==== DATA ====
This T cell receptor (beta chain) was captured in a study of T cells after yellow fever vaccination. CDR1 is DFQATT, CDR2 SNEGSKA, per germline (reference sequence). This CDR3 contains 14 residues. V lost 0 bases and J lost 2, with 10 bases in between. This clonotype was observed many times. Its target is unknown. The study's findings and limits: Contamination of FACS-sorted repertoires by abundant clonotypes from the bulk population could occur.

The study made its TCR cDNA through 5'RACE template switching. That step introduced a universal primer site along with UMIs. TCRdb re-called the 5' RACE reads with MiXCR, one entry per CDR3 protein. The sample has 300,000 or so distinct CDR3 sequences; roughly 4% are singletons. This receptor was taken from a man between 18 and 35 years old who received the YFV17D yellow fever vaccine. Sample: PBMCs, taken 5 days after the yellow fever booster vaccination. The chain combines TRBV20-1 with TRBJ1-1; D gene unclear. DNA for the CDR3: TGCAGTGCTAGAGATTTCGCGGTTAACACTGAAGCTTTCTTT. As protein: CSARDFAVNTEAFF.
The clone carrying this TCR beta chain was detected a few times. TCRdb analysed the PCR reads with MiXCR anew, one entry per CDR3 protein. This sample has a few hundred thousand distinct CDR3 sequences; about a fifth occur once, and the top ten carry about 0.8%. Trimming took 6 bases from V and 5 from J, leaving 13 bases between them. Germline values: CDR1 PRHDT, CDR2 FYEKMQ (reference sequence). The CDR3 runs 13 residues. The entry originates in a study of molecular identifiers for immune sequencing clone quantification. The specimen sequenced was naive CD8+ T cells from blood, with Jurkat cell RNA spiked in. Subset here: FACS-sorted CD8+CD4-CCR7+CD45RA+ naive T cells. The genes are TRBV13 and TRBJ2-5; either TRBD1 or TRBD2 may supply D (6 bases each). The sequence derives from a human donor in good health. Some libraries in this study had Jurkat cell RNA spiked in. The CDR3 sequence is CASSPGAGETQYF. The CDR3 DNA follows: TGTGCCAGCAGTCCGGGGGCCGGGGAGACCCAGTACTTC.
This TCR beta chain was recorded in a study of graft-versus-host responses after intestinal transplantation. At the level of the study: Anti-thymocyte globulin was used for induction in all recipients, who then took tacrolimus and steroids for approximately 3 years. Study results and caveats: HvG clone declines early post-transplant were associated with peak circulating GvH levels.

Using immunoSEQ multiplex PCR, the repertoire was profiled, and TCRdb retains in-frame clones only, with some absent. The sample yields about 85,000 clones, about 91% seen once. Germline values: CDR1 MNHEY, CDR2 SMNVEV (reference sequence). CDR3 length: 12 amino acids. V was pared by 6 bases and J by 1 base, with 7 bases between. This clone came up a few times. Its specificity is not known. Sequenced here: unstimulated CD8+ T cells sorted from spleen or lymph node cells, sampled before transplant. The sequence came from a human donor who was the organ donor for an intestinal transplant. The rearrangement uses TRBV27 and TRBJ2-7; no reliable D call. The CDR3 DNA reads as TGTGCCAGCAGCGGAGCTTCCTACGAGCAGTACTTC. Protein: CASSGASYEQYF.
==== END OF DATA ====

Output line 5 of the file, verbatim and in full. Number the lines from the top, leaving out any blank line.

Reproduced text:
Using immunoSEQ multiplex PCR, the repertoire was profiled, and TCRdb retains in-frame clones only, with some absent. The sample yields about 85,000 clones, about 91% seen once. Germline values: CDR1 MNHEY, CDR2 SMNVEV (reference sequence). CDR3 length: 12 amino acids. V was pared by 6 bases and J by 1 base, with 7 bases between. This clone came up a few times. Its specificity is not known. Sequenced here: unstimulated CD8+ T cells sorted from spleen or lymph node cells, sampled before transplant. The sequence came from a human donor who was the organ donor for an intestinal transplant. The rearrangement uses TRBV27 and TRBJ2-7; no reliable D call. The CDR3 DNA reads as TGTGCCAGCAGCGGAGCTTCCTACGAGCAGTACTTC. Protein: CASSGASYEQYF.